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Much Ado About Less Than One Percent: Reducing America’s Nuclear Deterrent

Written by Aaron Miles

America’s nuclear weapons could not prevent the 9/11 terrorist attacks or restrain insurgents in Iraq and Afghanistan. Some say this shows that nuclear deterrence does not work, or at the very least is irrelevant to contemporary security challenges. This is dubious logic since of course the fact that nuclear weapons do not serve every national security purpose does not mean they are not critically important for the roles they do play, like helping to prevent nuclear attacks and discourage large-scale wars. Nevertheless, such arguments may have contributed to decades of modernization postponements and general neglect that, as both the Trump and Obama Administrations have warned, leave the United States with nuclear forces that will “age into obsolescence” unless they are replaced within the next generation.

With the federal budget season underway, it is a good time to remember that nuclear weapons cannot solve all of America’s problems. Just as they are not well suited to preventing terrorist attacks, nuclear weapons cannot solve major DoD or national budget challenges. This is because even drastic cuts to U.S. nuclear deterrence capabilities, which might have significant negative repercussions for American security, would likely reduce long-term defense spending by less than 1%.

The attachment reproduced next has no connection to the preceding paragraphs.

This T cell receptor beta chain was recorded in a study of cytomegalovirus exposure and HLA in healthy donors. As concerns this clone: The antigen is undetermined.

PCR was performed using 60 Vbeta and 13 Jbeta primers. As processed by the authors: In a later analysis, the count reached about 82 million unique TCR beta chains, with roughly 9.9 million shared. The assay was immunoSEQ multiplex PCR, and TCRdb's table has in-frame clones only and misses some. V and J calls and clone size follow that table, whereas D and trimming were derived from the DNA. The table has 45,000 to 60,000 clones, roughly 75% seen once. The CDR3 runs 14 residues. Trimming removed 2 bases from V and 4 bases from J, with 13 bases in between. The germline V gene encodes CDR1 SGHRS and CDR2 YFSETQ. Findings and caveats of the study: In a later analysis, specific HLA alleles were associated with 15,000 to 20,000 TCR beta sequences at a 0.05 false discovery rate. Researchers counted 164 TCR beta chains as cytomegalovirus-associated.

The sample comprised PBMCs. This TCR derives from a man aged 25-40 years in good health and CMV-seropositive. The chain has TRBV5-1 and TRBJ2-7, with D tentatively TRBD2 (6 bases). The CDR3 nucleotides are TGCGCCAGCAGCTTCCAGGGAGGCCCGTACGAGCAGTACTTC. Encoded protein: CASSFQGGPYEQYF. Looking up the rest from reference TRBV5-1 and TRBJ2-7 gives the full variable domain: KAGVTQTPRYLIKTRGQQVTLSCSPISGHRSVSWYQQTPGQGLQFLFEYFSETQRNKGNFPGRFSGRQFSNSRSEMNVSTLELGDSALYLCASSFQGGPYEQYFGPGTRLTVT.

In recent years, many who oppose nuclear weapons on various grounds have taken to arguing that modernization programs are unaffordable in light of overall defense spending and national debt and that America cannot afford to pay for both nuclear and conventional military modernization. They point to a 2017 report by the Congressional Budget Office, or CBO, and similar analyses suggesting that over the next 30 years it will cost the United States about a trillion dollars to maintain its nuclear deterrent and replace Cold War-era systems as they reach the end of their service lives.

Proponents of the current U.S. nuclear modernization plan—which the Obama Administration put in place and the Trump Administration has left largely unchanged—point out that total spending on nuclear weapons is projected to rise from only about 3% of overall DoD spending today to about 6% in the late 2020s, and then remain at that level for about a decade.

Read more at Real Clear Defense

About the author

Aaron Miles